An American college student is back in the United States after spending eight months in a Chinese prison on false charges of cannabis distribution. Matthew Fellows, 23, of Gambrills, Maryland arrived in Los Angeles on Monday afternoon before changing planes for a flight scheduled to land in Washington, D.C. Tuesday morning.
Matthew’s parents, Donna and Bill Fellows, planned to meet their son at the airport. They told the Daily Mail that they were relieved that Matthew was coming home after not being able to visit or speak with him for eight months.
“We’re absolutely thrilled, we can’t wait to get him home and smother him with love and hugs,” Donna Fellows said. “It’s been a traumatic time for the entire family, we’re just glad it’s over.”
Matthew speaks fluent Mandarin and had moved to China to teach schoolchildren to speak English. He was subsequently accepted as a student at a university in Nanjing.
But then, Matthew was arrested and held at Nanjing Detention on four charges of drug trafficking. He was detained for eight months in a cell with 15 other men, surviving on a bowl of rice and a cup of watery porridge each day.
After learning of his arrest four weeks later, Matthew’s parents sought help from experts at Conflict International, an investigative, intelligence, and security firm. Stephen Komorek, operations director of the firm’s New York branch, offered his help securing Matthew’s release pro bono.
“We immediately contacted our assets within the Chinese government and were able to quickly ascertain what had happened to Mr. Fellows,” Komorek said.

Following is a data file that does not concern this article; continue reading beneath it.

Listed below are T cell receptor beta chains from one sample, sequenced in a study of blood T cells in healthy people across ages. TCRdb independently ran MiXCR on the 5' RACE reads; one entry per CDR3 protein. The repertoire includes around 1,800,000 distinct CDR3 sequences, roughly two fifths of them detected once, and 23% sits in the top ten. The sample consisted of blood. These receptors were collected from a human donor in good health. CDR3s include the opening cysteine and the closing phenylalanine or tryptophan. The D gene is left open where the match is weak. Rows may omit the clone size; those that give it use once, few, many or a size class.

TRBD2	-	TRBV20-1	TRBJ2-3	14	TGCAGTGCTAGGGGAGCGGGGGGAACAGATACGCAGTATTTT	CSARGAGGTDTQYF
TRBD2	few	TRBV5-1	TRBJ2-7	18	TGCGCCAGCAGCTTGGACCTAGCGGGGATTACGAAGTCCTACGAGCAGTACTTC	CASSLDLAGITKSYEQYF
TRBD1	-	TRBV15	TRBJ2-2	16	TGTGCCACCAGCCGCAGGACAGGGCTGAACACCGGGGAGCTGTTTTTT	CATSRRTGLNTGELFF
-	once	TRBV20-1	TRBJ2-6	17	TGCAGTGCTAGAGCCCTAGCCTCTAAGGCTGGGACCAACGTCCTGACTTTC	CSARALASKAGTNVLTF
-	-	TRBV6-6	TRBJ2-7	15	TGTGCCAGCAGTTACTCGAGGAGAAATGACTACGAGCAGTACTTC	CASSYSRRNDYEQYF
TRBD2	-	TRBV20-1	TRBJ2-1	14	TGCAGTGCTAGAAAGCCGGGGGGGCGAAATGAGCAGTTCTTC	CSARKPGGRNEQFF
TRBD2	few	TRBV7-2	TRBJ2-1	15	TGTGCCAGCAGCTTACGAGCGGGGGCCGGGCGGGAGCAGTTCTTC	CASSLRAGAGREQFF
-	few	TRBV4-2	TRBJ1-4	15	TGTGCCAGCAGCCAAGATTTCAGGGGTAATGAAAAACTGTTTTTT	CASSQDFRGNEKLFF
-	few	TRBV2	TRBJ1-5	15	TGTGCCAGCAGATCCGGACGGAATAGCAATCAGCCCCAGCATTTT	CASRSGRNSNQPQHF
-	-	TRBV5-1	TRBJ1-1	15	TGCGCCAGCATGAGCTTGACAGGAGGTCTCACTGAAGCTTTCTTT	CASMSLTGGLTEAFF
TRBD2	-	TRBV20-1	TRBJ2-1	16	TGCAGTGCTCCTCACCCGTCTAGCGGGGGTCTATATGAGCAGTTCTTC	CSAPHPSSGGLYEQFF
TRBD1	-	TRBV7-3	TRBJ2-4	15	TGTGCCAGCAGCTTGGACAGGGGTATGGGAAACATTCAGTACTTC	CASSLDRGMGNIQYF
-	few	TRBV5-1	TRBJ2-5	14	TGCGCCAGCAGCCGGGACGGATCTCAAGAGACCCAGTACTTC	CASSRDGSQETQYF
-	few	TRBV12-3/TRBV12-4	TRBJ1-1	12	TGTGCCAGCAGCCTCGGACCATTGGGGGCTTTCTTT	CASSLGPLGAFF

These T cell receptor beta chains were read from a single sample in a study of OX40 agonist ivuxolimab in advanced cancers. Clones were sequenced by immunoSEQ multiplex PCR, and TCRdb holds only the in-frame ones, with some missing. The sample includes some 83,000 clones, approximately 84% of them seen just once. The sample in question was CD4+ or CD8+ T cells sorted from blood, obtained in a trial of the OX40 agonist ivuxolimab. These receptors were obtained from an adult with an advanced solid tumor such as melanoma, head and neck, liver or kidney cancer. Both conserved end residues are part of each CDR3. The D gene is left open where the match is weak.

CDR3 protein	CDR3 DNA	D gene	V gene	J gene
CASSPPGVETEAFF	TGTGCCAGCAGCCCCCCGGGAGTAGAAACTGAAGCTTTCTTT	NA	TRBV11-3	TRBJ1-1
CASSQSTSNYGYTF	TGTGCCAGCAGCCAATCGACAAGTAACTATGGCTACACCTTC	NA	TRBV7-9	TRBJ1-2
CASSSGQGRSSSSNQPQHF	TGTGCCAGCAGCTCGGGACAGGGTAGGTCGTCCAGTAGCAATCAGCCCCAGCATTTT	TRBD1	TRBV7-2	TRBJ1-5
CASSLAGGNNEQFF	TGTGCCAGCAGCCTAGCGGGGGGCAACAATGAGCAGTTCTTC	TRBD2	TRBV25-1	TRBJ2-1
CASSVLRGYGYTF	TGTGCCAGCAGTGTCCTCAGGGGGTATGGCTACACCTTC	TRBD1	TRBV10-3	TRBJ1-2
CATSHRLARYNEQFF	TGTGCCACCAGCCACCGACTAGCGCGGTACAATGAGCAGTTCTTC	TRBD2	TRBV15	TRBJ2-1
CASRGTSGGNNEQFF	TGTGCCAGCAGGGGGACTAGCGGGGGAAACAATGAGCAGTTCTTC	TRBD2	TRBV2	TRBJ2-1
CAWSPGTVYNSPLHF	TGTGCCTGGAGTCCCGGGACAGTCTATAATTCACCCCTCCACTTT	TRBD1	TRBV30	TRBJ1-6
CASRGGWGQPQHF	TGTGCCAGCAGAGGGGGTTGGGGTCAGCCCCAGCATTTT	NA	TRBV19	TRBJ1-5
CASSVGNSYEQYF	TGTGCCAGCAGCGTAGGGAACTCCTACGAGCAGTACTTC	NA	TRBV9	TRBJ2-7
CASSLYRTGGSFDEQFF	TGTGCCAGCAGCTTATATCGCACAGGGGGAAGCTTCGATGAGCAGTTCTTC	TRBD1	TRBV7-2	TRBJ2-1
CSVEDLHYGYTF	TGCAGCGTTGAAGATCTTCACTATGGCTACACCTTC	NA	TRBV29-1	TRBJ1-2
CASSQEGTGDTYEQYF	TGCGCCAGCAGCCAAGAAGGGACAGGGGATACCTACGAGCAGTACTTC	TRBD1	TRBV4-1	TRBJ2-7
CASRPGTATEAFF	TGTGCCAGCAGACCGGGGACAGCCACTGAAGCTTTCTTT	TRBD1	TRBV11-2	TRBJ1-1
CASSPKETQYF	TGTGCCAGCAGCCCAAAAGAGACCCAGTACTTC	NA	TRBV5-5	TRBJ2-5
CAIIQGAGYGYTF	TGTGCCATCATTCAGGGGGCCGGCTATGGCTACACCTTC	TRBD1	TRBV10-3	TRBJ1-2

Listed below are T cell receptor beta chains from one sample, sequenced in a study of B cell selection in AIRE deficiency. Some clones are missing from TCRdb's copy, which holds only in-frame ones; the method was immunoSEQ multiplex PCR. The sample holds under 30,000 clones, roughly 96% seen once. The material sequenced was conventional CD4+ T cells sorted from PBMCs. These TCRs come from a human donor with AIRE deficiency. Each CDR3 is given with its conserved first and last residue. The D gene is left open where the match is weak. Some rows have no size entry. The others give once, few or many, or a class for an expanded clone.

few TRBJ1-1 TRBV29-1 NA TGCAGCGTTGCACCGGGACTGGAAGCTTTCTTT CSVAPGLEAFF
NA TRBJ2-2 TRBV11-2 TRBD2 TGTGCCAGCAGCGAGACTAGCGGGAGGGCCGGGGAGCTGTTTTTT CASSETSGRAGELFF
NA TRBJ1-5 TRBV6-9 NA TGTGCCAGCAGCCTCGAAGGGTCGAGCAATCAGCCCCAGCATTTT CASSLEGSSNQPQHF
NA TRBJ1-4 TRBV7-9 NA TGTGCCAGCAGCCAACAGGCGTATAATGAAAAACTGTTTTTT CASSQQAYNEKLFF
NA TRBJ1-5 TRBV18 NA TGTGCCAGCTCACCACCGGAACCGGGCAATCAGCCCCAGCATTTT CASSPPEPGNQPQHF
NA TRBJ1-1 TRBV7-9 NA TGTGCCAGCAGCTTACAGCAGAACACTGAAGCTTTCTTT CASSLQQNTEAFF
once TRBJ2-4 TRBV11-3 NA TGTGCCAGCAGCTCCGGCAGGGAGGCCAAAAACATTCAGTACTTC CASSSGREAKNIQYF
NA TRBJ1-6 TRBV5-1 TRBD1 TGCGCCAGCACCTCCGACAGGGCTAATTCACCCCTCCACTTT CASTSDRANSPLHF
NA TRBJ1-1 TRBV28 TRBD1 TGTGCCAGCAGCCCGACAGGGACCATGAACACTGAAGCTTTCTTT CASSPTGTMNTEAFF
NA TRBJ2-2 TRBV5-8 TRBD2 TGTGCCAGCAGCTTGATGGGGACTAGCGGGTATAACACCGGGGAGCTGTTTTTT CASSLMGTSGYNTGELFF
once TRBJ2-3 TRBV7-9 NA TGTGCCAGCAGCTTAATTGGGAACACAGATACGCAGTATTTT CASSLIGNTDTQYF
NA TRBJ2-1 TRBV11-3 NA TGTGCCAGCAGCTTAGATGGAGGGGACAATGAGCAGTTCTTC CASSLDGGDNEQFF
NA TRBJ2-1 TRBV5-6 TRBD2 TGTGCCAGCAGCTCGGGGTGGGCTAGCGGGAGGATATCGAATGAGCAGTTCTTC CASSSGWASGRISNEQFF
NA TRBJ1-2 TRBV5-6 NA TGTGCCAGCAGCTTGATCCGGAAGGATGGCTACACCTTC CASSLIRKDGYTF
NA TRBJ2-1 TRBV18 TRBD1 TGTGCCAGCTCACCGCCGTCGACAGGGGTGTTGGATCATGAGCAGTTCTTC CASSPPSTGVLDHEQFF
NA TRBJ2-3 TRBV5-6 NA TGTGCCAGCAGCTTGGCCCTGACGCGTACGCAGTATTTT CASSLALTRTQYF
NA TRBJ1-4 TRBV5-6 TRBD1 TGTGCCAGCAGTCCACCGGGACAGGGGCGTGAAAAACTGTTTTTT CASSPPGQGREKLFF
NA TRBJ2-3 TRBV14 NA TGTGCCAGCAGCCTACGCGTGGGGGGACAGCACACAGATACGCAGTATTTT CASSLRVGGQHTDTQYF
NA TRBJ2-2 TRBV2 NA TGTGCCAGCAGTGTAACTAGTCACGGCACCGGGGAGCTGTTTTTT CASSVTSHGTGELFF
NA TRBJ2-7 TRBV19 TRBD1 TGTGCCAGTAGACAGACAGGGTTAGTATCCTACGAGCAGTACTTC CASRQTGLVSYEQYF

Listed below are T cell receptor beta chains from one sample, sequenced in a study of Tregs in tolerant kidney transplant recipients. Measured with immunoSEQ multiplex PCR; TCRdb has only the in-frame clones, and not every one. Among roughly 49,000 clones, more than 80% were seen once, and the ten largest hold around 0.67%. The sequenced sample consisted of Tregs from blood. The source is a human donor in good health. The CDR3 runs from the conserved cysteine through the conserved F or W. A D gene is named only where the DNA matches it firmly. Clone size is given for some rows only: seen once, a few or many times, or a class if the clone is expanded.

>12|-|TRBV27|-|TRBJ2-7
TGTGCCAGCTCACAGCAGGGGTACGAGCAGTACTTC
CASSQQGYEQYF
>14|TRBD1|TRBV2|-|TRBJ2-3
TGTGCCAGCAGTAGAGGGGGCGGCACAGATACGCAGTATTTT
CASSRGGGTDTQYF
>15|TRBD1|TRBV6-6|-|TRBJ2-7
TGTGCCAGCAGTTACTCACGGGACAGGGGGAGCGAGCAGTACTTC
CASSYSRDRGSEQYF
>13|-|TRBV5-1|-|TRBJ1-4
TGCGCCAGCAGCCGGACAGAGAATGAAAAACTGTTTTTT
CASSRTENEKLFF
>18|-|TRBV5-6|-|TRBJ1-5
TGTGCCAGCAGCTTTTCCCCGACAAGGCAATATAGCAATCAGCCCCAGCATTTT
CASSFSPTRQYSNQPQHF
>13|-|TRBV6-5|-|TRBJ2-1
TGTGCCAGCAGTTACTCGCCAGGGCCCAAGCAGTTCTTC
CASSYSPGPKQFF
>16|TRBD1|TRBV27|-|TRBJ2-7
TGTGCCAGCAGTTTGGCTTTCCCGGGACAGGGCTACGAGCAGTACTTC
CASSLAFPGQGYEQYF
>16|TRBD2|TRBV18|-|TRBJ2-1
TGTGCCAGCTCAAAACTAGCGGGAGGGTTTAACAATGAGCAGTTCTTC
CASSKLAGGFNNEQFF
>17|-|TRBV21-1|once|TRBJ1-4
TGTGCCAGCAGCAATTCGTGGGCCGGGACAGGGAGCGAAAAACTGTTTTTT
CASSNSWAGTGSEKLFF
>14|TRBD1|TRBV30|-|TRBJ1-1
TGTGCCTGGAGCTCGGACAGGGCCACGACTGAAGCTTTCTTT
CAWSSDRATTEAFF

The investigators learned that Matthew had been charged with lighting a joint at a university function and passing it to friends, which constitutes a drug trafficking offense in China.
Death Penalty For Sharing A Joint?
Komorek said that Matthew’s predicament was dire.
“In some places in China you can get the death penalty for as few as two counts of drug trafficking, Mr. Fellows had four, they have a zero tolerance approach,” he said.
“We then conducted our own investigation and working with the local authorities and court system, we managed to get to the truth,” said Komorek.
Apparently, a jealous man had called police with the trumped-up allegations.
“We discovered that there was a local interest in Mr. Fellow’s Russian girlfriend Victoria,” said Komorek. “Crimes were reported to the local police because of a romantic rival he was even unaware of. We quickly came to learn that the crimes Mr. Fellows was accused of, he did not commit.”
Komorek’s team was able to convince local authorities of Matthew’s innocence and was released on Sunday.
“Luckily the judge in the case was able to see the evidence we brought forward and the charges were dropped,” he said. “We want to thank the Chinese government for taking care of our citizen and working with us to get to the truth.”
Komorek said that the U.S. Consulate in Shanghai, the US Embassy in Beijing, the Chinese government, and Maryland Senator Ben Cardin’s office helped to secure Matthew’s release.
After being set free, Matthew updated his Facebook page to let friends and family know how he was doing.
“I haven’t worn shoes in 8 months let alone walking for more than three minutes,” he wrote. “My feet hurt and so do all the muscles associated foot movement in my lower legs. I’ll get the hang of strolling around on my feet after a few days.”
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